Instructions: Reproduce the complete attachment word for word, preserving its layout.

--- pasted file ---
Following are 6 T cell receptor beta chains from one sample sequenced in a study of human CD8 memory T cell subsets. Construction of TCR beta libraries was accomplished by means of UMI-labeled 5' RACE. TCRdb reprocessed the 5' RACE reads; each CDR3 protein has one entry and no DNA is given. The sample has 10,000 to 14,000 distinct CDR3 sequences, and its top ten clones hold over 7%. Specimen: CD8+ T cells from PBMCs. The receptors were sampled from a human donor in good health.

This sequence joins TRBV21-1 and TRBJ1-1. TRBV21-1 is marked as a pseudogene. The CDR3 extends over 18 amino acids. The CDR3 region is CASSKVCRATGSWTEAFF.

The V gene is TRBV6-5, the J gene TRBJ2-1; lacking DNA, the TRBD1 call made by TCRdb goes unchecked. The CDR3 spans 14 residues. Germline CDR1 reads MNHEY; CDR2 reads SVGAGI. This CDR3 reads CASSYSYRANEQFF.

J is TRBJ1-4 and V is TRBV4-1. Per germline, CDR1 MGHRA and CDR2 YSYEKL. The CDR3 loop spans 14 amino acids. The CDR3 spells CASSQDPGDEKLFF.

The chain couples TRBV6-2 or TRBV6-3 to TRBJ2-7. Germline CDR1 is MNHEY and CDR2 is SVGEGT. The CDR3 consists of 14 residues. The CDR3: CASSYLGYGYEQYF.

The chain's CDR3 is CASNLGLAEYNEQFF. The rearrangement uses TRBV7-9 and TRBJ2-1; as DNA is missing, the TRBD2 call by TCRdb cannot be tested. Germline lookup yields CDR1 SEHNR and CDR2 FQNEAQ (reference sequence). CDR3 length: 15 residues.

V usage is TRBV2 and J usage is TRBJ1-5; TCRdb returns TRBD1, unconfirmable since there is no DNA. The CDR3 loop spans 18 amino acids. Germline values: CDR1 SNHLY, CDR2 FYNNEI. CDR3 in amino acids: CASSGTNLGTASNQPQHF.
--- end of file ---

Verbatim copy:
Following are 6 T cell receptor beta chains from one sample sequenced in a study of human CD8 memory T cell subsets. Construction of TCR beta libraries was accomplished by means of UMI-labeled 5' RACE. TCRdb reprocessed the 5' RACE reads; each CDR3 protein has one entry and no DNA is given. The sample has 10,000 to 14,000 distinct CDR3 sequences, and its top ten clones hold over 7%. Specimen: CD8+ T cells from PBMCs. The receptors were sampled from a human donor in good health.

This sequence joins TRBV21-1 and TRBJ1-1. TRBV21-1 is marked as a pseudogene. The CDR3 extends over 18 amino acids. The CDR3 region is CASSKVCRATGSWTEAFF.

The V gene is TRBV6-5, the J gene TRBJ2-1; lacking DNA, the TRBD1 call made by TCRdb goes unchecked. The CDR3 spans 14 residues. Germline CDR1 reads MNHEY; CDR2 reads SVGAGI. This CDR3 reads CASSYSYRANEQFF.

J is TRBJ1-4 and V is TRBV4-1. Per germline, CDR1 MGHRA and CDR2 YSYEKL. The CDR3 loop spans 14 amino acids. The CDR3 spells CASSQDPGDEKLFF.

The chain couples TRBV6-2 or TRBV6-3 to TRBJ2-7. Germline CDR1 is MNHEY and CDR2 is SVGEGT. The CDR3 consists of 14 residues. The CDR3: CASSYLGYGYEQYF.

The chain's CDR3 is CASNLGLAEYNEQFF. The rearrangement uses TRBV7-9 and TRBJ2-1; as DNA is missing, the TRBD2 call by TCRdb cannot be tested. Germline lookup yields CDR1 SEHNR and CDR2 FQNEAQ (reference sequence). CDR3 length: 15 residues.

V usage is TRBV2 and J usage is TRBJ1-5; TCRdb returns TRBD1, unconfirmable since there is no DNA. The CDR3 loop spans 18 amino acids. Germline values: CDR1 SNHLY, CDR2 FYNNEI. CDR3 in amino acids: CASSGTNLGTASNQPQHF.